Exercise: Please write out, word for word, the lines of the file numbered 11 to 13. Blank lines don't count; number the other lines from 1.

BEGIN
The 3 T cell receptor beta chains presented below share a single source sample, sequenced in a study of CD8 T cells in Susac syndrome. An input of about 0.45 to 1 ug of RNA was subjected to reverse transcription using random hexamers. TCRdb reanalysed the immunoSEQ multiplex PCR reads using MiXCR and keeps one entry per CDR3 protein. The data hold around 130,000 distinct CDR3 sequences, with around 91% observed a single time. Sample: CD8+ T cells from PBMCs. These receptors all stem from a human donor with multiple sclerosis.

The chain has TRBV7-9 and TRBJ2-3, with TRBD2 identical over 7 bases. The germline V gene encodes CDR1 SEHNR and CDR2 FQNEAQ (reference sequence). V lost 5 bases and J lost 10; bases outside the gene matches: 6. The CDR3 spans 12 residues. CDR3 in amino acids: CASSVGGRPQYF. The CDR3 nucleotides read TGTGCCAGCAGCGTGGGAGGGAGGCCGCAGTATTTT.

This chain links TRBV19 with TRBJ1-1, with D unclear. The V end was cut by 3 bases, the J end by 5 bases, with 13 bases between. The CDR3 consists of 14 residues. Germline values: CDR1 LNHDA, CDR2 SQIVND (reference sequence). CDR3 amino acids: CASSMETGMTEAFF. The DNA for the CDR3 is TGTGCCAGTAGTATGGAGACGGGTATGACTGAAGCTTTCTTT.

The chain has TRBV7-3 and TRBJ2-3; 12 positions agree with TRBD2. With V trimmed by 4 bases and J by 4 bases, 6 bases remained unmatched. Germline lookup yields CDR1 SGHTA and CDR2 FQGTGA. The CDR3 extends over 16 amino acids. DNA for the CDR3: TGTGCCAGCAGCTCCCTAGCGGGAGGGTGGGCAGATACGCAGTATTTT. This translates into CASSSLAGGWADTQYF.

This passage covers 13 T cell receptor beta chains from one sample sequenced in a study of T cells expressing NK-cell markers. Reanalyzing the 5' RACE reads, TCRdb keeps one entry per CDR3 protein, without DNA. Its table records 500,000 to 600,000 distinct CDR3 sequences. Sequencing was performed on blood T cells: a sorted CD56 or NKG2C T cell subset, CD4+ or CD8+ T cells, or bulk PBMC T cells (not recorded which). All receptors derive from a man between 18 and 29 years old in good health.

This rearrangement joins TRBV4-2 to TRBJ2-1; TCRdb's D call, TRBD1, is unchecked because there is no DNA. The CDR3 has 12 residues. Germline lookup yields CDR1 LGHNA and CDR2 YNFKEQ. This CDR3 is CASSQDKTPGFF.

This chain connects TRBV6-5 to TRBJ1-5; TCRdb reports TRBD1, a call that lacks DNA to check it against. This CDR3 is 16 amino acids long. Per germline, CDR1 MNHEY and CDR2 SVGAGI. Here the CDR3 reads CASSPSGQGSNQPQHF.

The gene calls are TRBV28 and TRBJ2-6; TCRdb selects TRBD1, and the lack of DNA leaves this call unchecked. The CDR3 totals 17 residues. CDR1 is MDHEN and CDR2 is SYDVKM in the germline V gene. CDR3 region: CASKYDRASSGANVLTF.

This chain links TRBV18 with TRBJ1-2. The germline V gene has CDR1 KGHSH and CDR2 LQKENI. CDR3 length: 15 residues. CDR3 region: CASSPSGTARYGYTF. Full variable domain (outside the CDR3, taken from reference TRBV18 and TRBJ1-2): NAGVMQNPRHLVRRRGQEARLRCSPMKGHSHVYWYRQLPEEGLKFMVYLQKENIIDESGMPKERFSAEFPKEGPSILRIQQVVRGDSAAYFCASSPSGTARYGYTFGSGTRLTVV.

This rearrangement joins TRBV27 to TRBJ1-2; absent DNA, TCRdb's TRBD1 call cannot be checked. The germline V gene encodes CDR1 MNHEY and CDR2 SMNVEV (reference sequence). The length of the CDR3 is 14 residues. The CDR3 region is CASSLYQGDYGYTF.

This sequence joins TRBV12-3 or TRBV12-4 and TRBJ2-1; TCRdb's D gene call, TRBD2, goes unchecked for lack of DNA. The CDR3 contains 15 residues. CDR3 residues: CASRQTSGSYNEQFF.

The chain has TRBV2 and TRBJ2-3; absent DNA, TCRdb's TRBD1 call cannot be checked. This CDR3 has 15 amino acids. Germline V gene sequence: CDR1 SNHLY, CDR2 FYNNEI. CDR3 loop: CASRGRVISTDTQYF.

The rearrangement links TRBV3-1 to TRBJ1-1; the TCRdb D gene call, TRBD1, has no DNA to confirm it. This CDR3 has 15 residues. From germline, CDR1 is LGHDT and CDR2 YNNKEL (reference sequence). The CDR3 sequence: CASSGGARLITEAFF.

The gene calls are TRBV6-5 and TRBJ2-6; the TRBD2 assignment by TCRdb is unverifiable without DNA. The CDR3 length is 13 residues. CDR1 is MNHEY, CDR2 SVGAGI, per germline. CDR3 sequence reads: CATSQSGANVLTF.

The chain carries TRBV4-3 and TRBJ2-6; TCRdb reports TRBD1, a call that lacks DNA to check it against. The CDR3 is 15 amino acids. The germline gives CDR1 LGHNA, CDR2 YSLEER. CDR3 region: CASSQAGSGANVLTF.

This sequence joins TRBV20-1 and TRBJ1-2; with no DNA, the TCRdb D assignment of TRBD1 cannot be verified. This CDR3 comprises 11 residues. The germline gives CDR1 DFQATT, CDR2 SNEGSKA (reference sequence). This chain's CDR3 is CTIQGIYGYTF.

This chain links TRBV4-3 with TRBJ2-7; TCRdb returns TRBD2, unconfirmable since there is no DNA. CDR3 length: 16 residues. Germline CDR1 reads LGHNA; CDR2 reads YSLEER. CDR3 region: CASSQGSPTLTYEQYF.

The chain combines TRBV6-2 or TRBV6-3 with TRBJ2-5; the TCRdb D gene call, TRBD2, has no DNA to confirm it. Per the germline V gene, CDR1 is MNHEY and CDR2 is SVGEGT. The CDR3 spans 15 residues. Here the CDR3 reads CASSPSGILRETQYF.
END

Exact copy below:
This sequence joins TRBV12-3 or TRBV12-4 and TRBJ2-1; TCRdb's D gene call, TRBD2, goes unchecked for lack of DNA. The CDR3 contains 15 residues. CDR3 residues: CASRQTSGSYNEQFF.

The chain has TRBV2 and TRBJ2-3; absent DNA, TCRdb's TRBD1 call cannot be checked. This CDR3 has 15 amino acids. Germline V gene sequence: CDR1 SNHLY, CDR2 FYNNEI. CDR3 loop: CASRGRVISTDTQYF.

The rearrangement links TRBV3-1 to TRBJ1-1; the TCRdb D gene call, TRBD1, has no DNA to confirm it. This CDR3 has 15 residues. From germline, CDR1 is LGHDT and CDR2 YNNKEL (reference sequence). The CDR3 sequence: CASSGGARLITEAFF.